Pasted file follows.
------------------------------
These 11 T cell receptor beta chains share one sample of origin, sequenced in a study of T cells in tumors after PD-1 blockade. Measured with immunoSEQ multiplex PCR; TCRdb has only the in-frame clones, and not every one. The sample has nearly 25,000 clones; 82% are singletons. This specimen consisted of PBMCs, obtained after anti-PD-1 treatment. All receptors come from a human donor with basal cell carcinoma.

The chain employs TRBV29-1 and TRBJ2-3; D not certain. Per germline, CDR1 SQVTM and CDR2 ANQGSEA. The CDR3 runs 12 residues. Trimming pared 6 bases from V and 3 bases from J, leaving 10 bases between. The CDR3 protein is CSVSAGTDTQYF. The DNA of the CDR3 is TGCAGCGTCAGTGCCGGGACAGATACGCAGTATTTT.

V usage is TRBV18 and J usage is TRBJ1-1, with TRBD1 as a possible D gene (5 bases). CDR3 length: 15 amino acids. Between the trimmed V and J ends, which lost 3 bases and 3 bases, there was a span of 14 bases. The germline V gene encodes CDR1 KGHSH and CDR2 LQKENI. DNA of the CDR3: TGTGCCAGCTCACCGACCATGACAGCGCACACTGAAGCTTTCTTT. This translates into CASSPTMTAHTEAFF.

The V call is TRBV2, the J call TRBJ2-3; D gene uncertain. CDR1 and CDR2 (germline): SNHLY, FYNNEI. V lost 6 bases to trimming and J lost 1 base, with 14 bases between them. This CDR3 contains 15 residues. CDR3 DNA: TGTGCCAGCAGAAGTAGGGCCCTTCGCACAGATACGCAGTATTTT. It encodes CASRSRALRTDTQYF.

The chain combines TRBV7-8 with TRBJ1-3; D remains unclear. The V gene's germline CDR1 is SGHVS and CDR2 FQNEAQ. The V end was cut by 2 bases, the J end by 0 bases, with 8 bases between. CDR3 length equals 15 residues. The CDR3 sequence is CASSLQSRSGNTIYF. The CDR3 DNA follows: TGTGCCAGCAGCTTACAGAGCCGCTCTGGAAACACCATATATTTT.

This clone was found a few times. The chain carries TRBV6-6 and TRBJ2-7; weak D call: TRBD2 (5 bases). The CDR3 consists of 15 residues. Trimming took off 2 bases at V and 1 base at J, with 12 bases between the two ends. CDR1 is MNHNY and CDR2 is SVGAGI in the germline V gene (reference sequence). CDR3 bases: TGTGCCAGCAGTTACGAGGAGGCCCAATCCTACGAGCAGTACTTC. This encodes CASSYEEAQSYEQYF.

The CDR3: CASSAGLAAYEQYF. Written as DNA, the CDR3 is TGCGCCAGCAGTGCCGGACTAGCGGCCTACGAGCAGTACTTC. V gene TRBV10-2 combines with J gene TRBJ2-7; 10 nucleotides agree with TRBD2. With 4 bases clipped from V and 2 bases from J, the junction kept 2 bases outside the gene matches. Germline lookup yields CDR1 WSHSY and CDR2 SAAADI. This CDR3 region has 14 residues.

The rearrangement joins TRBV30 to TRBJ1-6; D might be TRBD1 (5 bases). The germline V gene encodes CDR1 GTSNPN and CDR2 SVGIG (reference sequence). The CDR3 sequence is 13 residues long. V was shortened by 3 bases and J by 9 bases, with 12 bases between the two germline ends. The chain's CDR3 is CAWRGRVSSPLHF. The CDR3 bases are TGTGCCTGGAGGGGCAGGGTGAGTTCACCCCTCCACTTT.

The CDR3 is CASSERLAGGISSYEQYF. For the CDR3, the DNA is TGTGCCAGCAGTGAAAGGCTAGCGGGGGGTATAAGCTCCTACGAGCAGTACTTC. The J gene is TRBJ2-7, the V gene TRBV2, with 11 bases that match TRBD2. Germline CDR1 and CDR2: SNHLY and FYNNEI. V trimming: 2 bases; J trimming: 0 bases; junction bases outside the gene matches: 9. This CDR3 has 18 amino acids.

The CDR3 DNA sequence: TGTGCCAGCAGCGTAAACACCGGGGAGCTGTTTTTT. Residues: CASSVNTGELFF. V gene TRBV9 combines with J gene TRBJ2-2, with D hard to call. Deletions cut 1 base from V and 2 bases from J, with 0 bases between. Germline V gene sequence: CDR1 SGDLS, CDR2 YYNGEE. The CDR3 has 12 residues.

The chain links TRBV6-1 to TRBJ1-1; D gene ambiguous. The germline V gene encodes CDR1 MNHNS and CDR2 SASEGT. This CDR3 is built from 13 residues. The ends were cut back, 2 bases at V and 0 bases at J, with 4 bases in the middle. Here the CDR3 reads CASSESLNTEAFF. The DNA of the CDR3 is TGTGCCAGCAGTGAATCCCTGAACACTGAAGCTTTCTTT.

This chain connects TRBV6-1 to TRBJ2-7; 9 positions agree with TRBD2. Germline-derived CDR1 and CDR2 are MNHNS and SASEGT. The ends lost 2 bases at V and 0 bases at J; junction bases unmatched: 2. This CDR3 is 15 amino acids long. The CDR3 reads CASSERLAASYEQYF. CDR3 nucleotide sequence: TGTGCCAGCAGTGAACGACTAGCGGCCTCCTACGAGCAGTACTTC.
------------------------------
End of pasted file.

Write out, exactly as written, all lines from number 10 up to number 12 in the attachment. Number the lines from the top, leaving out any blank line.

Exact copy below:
The CDR3 DNA sequence: TGTGCCAGCAGCGTAAACACCGGGGAGCTGTTTTTT. Residues: CASSVNTGELFF. V gene TRBV9 combines with J gene TRBJ2-2, with D hard to call. Deletions cut 1 base from V and 2 bases from J, with 0 bases between. Germline V gene sequence: CDR1 SGDLS, CDR2 YYNGEE. The CDR3 has 12 residues.

The chain links TRBV6-1 to TRBJ1-1; D gene ambiguous. The germline V gene encodes CDR1 MNHNS and CDR2 SASEGT. This CDR3 is built from 13 residues. The ends were cut back, 2 bases at V and 0 bases at J, with 4 bases in the middle. Here the CDR3 reads CASSESLNTEAFF. The DNA of the CDR3 is TGTGCCAGCAGTGAATCCCTGAACACTGAAGCTTTCTTT.

This chain connects TRBV6-1 to TRBJ2-7; 9 positions agree with TRBD2. Germline-derived CDR1 and CDR2 are MNHNS and SASEGT. The ends lost 2 bases at V and 0 bases at J; junction bases unmatched: 2. This CDR3 is 15 amino acids long. The CDR3 reads CASSERLAASYEQYF. CDR3 nucleotide sequence: TGTGCCAGCAGTGAACGACTAGCGGCCTCCTACGAGCAGTACTTC.